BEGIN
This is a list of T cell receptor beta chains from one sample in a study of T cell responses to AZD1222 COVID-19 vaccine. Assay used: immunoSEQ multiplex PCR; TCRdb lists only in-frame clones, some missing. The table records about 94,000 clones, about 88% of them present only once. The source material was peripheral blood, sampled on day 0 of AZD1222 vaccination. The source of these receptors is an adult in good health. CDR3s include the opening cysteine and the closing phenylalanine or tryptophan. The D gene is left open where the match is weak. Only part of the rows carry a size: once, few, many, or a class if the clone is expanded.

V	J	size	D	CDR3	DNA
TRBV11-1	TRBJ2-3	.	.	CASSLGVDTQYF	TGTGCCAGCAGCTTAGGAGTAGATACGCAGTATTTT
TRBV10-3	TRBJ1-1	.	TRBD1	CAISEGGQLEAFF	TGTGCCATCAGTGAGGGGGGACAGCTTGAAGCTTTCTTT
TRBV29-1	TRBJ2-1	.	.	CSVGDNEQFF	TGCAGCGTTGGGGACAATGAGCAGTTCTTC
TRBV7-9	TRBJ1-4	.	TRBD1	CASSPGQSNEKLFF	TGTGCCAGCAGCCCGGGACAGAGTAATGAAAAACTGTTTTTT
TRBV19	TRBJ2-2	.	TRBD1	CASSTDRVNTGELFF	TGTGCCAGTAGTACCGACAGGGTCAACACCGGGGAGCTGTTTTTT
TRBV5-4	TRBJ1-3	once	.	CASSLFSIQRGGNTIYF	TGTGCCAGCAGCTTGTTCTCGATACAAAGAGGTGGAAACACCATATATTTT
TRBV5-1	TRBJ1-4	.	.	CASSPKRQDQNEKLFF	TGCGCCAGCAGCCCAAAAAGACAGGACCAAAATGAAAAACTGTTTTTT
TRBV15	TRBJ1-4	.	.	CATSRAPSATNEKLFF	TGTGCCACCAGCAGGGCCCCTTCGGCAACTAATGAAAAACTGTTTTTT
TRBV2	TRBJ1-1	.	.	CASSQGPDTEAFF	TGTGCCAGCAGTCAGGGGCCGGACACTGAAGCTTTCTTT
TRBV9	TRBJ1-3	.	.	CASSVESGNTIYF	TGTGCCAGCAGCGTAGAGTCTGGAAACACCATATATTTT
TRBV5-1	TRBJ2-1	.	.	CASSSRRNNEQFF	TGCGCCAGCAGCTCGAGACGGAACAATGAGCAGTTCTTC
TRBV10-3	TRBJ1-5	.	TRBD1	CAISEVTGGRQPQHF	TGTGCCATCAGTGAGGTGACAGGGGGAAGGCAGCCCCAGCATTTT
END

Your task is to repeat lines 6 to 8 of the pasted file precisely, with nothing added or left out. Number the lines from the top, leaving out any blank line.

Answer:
TRBV7-9	TRBJ1-4	.	TRBD1	CASSPGQSNEKLFF	TGTGCCAGCAGCCCGGGACAGAGTAATGAAAAACTGTTTTTT
TRBV19	TRBJ2-2	.	TRBD1	CASSTDRVNTGELFF	TGTGCCAGTAGTACCGACAGGGTCAACACCGGGGAGCTGTTTTTT
TRBV5-4	TRBJ1-3	once	.	CASSLFSIQRGGNTIYF	TGTGCCAGCAGCTTGTTCTCGATACAAAGAGGTGGAAACACCATATATTTT